The New Cold War is Heating Up... And So Are These Stocks

Written by Jason Simpkins
Posted March 14, 2014

Vladimir Putin has made his intentions clear.

He wants to fight the Cold War again (if he ever stopped fighting it in the first place).

And while that may not be ideal, in terms of geopolitics, it does create some big opportunities to profit...

Particularly in the energy arena.

The United States is finally coming to realize that the best thing it can do with its natural gas is export it.

The only reason we haven't already ramped up exports — despite the enormous glut currently on the market — is that chemical companies have fought hard to keep natural gas supplies at home, thus lowering their input costs.

But that's all over now. The United States has to guard its interest against Russia, and this is the best way we can do that short of military intervention.

The bottom line: Liquefied natural gas (LNG) exports are about to take off.

And once they do, it's going to mean big money for a select few companies.

I'll explain...

Russian Winter

I've been writing about investing for eight years now. And for at least the past three, I've been beating the drum for natural gas exports.

The benefits are glaring: higher profits for American companies, more jobs, and a reduced trade deficit, just to name a few.

Now you can add thwarting Russia to the list.

As you're no doubt aware, Russia controls 25% of Europe’s natural gas imports, giving it a veritable monopoly there for decades. And it’s really put the screws to former Soviet states — jacking up prices and even cutting supplies in the dead of winter.

Ukraine, which gets two-thirds of its gas supplies from Russia, has clearly been the most affected, but just about every major European country is vulnerable.

Estonia, Finland, Latvia, and Lithuania all get 100% of their gas from Russia. For Slovakia and Belarus, it's 98%. They're followed by the Czech Republic (78%), Greece (76%), Turkey (64%), Hungary (60%), Slovenia (52%), Austria (49%), Poland (48%), and Germany (36%) — all heavily dependent on Russian gas.

And they're all screaming for help.

In fact, ambassadors from Hungary, Poland, Slovakia, and the Czech Republic have already sent letters to House Speaker John Boehner and Senate Majority Leader Harry Reid, begging them to hurry up and approve natural gas exports.

And that's exactly what we should do.

Let Freedom Reign

In 2012, America actually surpassed Russia in natural gas production for the first time since 1982.

Last year, we produced a record 71.96 billion cubic feet per day (Bcf/d) of natural gas. And we're already on pace to top that record again this year.

This has depressed U.S. natural gas prices to a range of $3 to $4 per thousand cubic feet (Mcf).

Compare that to the $12 per Mcf natural gas sells for in Europe and the $16 to $17 per Mcf that Japan pays, and it's pretty clear we could make a fortune exporting the stuff.

Unfortunately, chemical companies like Dow and Alcoa have lobbied against natural gas exports.

You see, in addition to cheap energy, natural gas is also used to produce a vast array of chemical products including plastic. So by keeping gas prices low, chemical companies can undercut their foreign competitors.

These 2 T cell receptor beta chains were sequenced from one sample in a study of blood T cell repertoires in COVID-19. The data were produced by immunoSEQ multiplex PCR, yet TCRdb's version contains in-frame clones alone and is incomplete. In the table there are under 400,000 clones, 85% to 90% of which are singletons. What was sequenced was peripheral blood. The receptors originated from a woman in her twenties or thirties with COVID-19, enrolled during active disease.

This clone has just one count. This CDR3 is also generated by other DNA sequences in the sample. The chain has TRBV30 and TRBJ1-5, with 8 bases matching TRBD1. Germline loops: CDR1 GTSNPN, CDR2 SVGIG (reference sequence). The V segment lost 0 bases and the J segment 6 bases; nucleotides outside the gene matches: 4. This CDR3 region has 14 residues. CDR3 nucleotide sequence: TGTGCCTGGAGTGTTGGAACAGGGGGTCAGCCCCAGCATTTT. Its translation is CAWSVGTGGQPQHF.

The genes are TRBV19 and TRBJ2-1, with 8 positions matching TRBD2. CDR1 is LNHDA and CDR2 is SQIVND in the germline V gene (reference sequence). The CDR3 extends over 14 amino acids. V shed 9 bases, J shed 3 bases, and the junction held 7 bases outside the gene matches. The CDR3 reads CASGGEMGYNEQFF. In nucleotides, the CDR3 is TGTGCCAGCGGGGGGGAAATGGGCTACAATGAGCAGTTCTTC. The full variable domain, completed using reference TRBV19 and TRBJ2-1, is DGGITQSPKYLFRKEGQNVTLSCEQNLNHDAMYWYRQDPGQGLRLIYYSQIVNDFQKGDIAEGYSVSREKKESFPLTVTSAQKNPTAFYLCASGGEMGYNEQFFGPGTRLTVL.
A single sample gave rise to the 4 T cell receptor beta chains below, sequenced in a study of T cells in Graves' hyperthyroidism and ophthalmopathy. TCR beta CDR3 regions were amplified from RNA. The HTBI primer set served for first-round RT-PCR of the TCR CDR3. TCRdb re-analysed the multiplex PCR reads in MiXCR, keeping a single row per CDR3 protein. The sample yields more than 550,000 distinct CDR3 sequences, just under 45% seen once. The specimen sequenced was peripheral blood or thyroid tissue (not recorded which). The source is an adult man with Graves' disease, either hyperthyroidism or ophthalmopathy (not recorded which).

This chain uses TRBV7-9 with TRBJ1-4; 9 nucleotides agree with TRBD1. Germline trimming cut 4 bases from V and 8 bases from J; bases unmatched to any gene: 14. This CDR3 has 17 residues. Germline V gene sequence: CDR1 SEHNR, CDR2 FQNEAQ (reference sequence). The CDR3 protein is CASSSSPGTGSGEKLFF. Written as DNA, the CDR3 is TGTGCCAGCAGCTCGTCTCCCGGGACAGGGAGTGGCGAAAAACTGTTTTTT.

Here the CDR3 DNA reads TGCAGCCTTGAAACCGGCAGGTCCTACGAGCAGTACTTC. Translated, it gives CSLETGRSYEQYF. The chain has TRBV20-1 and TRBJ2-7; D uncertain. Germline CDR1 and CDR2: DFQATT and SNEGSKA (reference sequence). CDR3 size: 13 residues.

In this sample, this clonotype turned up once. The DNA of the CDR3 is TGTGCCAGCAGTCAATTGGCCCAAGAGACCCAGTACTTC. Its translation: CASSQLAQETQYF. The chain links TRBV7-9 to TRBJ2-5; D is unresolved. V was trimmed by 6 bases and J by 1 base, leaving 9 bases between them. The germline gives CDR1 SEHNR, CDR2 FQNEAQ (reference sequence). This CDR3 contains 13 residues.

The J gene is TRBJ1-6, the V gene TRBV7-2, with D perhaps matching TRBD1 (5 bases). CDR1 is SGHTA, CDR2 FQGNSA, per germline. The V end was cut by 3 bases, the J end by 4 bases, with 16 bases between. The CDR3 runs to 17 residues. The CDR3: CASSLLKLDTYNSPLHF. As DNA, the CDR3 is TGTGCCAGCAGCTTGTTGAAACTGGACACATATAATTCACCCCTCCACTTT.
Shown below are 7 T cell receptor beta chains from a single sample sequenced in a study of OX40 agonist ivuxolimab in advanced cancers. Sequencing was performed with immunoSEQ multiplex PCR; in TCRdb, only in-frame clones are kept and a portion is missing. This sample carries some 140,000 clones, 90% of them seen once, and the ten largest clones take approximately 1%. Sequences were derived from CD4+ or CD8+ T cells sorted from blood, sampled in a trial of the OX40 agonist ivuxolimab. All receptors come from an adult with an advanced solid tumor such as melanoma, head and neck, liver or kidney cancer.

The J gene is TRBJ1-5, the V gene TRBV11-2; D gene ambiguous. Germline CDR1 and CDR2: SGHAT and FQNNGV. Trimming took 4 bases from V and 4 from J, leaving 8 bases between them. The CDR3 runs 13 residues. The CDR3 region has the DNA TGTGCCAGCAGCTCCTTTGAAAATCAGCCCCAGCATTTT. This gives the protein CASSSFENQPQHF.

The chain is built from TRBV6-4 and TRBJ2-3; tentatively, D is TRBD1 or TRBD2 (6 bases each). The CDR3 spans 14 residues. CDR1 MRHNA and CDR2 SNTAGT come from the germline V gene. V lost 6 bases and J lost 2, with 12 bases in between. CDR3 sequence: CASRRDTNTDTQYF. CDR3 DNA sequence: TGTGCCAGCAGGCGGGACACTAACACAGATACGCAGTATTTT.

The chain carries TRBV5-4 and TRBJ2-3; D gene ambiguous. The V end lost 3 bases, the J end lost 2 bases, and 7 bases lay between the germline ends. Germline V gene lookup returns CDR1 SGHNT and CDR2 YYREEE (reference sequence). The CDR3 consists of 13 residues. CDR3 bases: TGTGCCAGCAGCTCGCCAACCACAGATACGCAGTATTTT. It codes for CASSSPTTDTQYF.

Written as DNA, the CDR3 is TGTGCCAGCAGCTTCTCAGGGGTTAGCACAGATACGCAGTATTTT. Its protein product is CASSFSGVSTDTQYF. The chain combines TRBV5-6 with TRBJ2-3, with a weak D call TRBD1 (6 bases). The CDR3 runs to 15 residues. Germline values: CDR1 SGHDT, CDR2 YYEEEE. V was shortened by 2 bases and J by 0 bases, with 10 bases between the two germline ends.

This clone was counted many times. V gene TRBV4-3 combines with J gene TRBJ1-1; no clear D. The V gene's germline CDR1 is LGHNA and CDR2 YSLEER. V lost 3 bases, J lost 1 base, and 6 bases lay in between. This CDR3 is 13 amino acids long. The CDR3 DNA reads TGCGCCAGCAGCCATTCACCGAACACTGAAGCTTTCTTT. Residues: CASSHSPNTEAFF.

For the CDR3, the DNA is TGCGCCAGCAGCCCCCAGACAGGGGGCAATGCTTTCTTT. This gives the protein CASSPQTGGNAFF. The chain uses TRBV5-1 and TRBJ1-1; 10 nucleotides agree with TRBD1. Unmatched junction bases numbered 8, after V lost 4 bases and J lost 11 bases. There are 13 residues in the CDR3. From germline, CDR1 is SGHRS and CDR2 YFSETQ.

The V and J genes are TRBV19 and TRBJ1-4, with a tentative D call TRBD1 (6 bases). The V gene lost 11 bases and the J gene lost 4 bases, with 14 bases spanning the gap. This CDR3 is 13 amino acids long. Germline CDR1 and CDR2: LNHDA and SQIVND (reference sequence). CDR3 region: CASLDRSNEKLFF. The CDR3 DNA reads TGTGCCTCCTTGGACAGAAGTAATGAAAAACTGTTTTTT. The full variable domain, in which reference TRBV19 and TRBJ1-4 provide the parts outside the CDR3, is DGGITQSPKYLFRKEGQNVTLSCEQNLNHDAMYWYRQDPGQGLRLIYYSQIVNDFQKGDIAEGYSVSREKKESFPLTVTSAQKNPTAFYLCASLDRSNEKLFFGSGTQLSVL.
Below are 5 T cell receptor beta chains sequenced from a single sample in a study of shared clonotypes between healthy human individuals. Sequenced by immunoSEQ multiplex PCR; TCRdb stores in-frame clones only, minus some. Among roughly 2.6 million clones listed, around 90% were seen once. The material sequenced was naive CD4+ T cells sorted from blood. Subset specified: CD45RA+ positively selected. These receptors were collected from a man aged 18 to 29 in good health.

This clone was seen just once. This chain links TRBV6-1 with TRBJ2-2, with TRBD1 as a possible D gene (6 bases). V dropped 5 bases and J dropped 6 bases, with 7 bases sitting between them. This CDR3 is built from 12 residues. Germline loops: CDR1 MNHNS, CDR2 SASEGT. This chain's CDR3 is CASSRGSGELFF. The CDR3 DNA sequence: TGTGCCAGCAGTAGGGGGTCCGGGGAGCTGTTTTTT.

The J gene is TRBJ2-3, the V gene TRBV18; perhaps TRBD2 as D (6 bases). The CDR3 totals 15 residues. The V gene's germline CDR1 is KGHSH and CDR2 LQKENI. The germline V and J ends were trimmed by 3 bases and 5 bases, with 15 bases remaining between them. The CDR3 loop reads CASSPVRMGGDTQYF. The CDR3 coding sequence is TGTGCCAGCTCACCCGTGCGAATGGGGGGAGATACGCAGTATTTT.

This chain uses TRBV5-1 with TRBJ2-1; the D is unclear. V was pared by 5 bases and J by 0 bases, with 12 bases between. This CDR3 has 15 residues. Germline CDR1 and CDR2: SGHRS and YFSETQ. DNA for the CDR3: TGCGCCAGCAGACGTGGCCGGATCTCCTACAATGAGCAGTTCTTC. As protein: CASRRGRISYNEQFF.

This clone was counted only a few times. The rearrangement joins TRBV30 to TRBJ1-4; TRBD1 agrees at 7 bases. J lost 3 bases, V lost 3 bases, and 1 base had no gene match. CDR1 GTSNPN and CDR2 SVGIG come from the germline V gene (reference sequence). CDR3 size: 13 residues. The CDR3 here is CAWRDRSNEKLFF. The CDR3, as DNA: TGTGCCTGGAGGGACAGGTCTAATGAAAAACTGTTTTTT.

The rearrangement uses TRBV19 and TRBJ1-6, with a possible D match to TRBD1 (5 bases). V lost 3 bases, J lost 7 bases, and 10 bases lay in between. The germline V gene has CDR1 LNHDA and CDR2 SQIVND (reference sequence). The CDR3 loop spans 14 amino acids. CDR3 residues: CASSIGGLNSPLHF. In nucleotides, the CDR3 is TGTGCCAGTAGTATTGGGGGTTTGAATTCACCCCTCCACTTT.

The problem is, that's not free market economics.

Natural gas should be allowed go where the demand is, and prices should be allowed to rise to their proper level — not be kept artificially low.

Furthermore, a government-commissioned study concluded that natural gas exports would broadly benefit the U.S. with up to $47 billion in new economic activity.

Still, the Obama administration has stubbornly refused to change its policy.

Just six LNG export projects have been approved, with another 22 left waiting in the wings.

Of course, now Russia's recent actions are a wake up call and will catalyze change. The cries from Europe will force the Obama administration to soften its stance on exports.

And that's terrific news for natural gas producers and exporters.

On the Way Up

The big companies to watch are:

Cheniere, Dominion, and Sempra are among the few companies to already have their export facilities approved by the government.

And their shares are already flying.

Sempra is up 22% in the past year. Dominion is up 23%. And Cheniere has more than doubled, rising 105%.

Meanwhile, Exxon and Chesapeake are the two biggest natural gas producers in the country. They'll benefit in the long-term as natural gas prices rise.

A lot of critics have been quick to point out that the LNG exports from these facilities are already contracted to go to Asia, not Europe — and thus, presumably, they're not relevant to the current crisis...

Well, nothing could be further from the truth.

It's true that many — though not all — of the export contracts are with Asia. But that affects Russia, too.

Russian companies Gazprom, Rosneft, and Novatek plan to build more than 50 million metric tons of LNG capacity in the next decade — all to service Asia.

Indeed, Russia wants to apply the same energy-based political power it wields in Europe to its neighbors in the East.

And Japan, the world's top importer of LNG, is currently using Russian gas to rid itself of nuclear energy, which it's disavowed since the Fukushima disaster.

This is a major opportunity for America to weaken Russia, rectify a market imbalance, and improve our economy in the process.

It's a no-brainer.

If we can buy oil from our enemies, we can sell natural gas to our friends.

Fight on,

Jason Simpkins Signature

Jason Simpkins

follow basic@OCSimpkins on Twitter

Jason Simpkins is an Editor of Wealth Daily and Investment Director of Secret Stock Files, a financial advisory focused on security companies and defense contractors. For more on Jason, check out his editor's page. 

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